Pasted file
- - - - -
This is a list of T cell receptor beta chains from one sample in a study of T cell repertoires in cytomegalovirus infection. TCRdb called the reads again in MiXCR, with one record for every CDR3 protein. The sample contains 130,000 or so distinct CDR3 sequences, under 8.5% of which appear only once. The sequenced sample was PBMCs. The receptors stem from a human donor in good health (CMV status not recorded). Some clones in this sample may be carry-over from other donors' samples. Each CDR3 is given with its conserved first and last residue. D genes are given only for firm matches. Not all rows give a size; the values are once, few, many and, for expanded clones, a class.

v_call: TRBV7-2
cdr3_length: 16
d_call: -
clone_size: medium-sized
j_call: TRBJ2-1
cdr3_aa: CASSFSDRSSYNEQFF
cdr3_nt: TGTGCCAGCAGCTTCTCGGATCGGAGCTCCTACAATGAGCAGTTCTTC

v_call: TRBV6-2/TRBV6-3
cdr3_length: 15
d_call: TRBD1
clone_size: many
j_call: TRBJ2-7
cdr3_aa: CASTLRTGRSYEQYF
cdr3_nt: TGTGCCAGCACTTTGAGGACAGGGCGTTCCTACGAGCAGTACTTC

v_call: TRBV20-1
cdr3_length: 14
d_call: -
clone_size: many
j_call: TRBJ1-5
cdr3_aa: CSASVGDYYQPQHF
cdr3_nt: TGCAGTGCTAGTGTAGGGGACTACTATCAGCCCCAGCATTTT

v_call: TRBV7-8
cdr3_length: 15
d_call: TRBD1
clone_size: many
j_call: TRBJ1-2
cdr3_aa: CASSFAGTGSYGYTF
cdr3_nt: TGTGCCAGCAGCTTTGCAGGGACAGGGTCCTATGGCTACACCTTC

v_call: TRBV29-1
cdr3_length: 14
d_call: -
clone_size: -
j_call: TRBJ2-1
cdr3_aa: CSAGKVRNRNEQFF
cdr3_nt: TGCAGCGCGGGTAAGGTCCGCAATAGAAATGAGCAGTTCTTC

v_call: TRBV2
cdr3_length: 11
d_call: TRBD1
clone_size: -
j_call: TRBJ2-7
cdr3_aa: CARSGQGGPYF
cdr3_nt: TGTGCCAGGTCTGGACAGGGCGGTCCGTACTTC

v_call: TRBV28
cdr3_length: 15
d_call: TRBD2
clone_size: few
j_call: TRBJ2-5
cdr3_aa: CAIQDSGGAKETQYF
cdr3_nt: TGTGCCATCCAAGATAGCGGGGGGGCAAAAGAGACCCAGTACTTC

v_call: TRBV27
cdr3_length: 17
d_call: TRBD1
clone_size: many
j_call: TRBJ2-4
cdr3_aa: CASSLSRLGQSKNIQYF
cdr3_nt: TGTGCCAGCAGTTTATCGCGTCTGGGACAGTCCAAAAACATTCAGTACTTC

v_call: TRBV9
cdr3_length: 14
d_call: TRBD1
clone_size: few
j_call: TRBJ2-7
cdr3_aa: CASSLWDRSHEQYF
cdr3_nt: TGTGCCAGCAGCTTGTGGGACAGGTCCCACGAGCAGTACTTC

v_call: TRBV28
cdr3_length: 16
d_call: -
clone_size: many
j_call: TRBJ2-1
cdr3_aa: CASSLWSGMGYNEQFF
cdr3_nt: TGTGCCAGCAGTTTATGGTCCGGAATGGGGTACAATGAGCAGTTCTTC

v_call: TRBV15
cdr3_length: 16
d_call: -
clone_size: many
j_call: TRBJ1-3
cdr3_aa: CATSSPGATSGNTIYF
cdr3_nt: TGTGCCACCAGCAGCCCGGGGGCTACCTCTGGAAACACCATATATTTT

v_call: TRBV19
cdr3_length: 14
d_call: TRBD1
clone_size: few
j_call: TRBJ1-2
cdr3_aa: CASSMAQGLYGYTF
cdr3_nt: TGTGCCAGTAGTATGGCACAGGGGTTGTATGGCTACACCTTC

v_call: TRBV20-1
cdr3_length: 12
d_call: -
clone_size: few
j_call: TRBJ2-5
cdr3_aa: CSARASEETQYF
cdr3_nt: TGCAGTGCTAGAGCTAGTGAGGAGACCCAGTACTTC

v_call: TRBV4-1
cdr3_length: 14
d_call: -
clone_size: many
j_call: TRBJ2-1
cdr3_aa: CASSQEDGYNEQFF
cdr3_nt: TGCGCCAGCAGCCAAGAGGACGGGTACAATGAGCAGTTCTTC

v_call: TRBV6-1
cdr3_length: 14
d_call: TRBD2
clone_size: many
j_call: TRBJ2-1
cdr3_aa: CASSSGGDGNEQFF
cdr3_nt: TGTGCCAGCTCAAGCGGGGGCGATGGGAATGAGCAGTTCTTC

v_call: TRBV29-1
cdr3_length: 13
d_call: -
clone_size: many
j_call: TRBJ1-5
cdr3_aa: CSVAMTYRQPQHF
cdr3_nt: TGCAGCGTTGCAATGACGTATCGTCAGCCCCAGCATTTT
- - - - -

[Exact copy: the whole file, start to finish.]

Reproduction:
This is a list of T cell receptor beta chains from one sample in a study of T cell repertoires in cytomegalovirus infection. TCRdb called the reads again in MiXCR, with one record for every CDR3 protein. The sample contains 130,000 or so distinct CDR3 sequences, under 8.5% of which appear only once. The sequenced sample was PBMCs. The receptors stem from a human donor in good health (CMV status not recorded). Some clones in this sample may be carry-over from other donors' samples. Each CDR3 is given with its conserved first and last residue. D genes are given only for firm matches. Not all rows give a size; the values are once, few, many and, for expanded clones, a class.

v_call: TRBV7-2
cdr3_length: 16
d_call: -
clone_size: medium-sized
j_call: TRBJ2-1
cdr3_aa: CASSFSDRSSYNEQFF
cdr3_nt: TGTGCCAGCAGCTTCTCGGATCGGAGCTCCTACAATGAGCAGTTCTTC

v_call: TRBV6-2/TRBV6-3
cdr3_length: 15
d_call: TRBD1
clone_size: many
j_call: TRBJ2-7
cdr3_aa: CASTLRTGRSYEQYF
cdr3_nt: TGTGCCAGCACTTTGAGGACAGGGCGTTCCTACGAGCAGTACTTC

v_call: TRBV20-1
cdr3_length: 14
d_call: -
clone_size: many
j_call: TRBJ1-5
cdr3_aa: CSASVGDYYQPQHF
cdr3_nt: TGCAGTGCTAGTGTAGGGGACTACTATCAGCCCCAGCATTTT

v_call: TRBV7-8
cdr3_length: 15
d_call: TRBD1
clone_size: many
j_call: TRBJ1-2
cdr3_aa: CASSFAGTGSYGYTF
cdr3_nt: TGTGCCAGCAGCTTTGCAGGGACAGGGTCCTATGGCTACACCTTC

v_call: TRBV29-1
cdr3_length: 14
d_call: -
clone_size: -
j_call: TRBJ2-1
cdr3_aa: CSAGKVRNRNEQFF
cdr3_nt: TGCAGCGCGGGTAAGGTCCGCAATAGAAATGAGCAGTTCTTC

v_call: TRBV2
cdr3_length: 11
d_call: TRBD1
clone_size: -
j_call: TRBJ2-7
cdr3_aa: CARSGQGGPYF
cdr3_nt: TGTGCCAGGTCTGGACAGGGCGGTCCGTACTTC

v_call: TRBV28
cdr3_length: 15
d_call: TRBD2
clone_size: few
j_call: TRBJ2-5
cdr3_aa: CAIQDSGGAKETQYF
cdr3_nt: TGTGCCATCCAAGATAGCGGGGGGGCAAAAGAGACCCAGTACTTC

v_call: TRBV27
cdr3_length: 17
d_call: TRBD1
clone_size: many
j_call: TRBJ2-4
cdr3_aa: CASSLSRLGQSKNIQYF
cdr3_nt: TGTGCCAGCAGTTTATCGCGTCTGGGACAGTCCAAAAACATTCAGTACTTC

v_call: TRBV9
cdr3_length: 14
d_call: TRBD1
clone_size: few
j_call: TRBJ2-7
cdr3_aa: CASSLWDRSHEQYF
cdr3_nt: TGTGCCAGCAGCTTGTGGGACAGGTCCCACGAGCAGTACTTC

v_call: TRBV28
cdr3_length: 16
d_call: -
clone_size: many
j_call: TRBJ2-1
cdr3_aa: CASSLWSGMGYNEQFF
cdr3_nt: TGTGCCAGCAGTTTATGGTCCGGAATGGGGTACAATGAGCAGTTCTTC

v_call: TRBV15
cdr3_length: 16
d_call: -
clone_size: many
j_call: TRBJ1-3
cdr3_aa: CATSSPGATSGNTIYF
cdr3_nt: TGTGCCACCAGCAGCCCGGGGGCTACCTCTGGAAACACCATATATTTT

v_call: TRBV19
cdr3_length: 14
d_call: TRBD1
clone_size: few
j_call: TRBJ1-2
cdr3_aa: CASSMAQGLYGYTF
cdr3_nt: TGTGCCAGTAGTATGGCACAGGGGTTGTATGGCTACACCTTC

v_call: TRBV20-1
cdr3_length: 12
d_call: -
clone_size: few
j_call: TRBJ2-5
cdr3_aa: CSARASEETQYF
cdr3_nt: TGCAGTGCTAGAGCTAGTGAGGAGACCCAGTACTTC

v_call: TRBV4-1
cdr3_length: 14
d_call: -
clone_size: many
j_call: TRBJ2-1
cdr3_aa: CASSQEDGYNEQFF
cdr3_nt: TGCGCCAGCAGCCAAGAGGACGGGTACAATGAGCAGTTCTTC

v_call: TRBV6-1
cdr3_length: 14
d_call: TRBD2
clone_size: many
j_call: TRBJ2-1
cdr3_aa: CASSSGGDGNEQFF
cdr3_nt: TGTGCCAGCTCAAGCGGGGGCGATGGGAATGAGCAGTTCTTC

v_call: TRBV29-1
cdr3_length: 13
d_call: -
clone_size: many
j_call: TRBJ1-5
cdr3_aa: CSVAMTYRQPQHF
cdr3_nt: TGCAGCGTTGCAATGACGTATCGTCAGCCCCAGCATTTT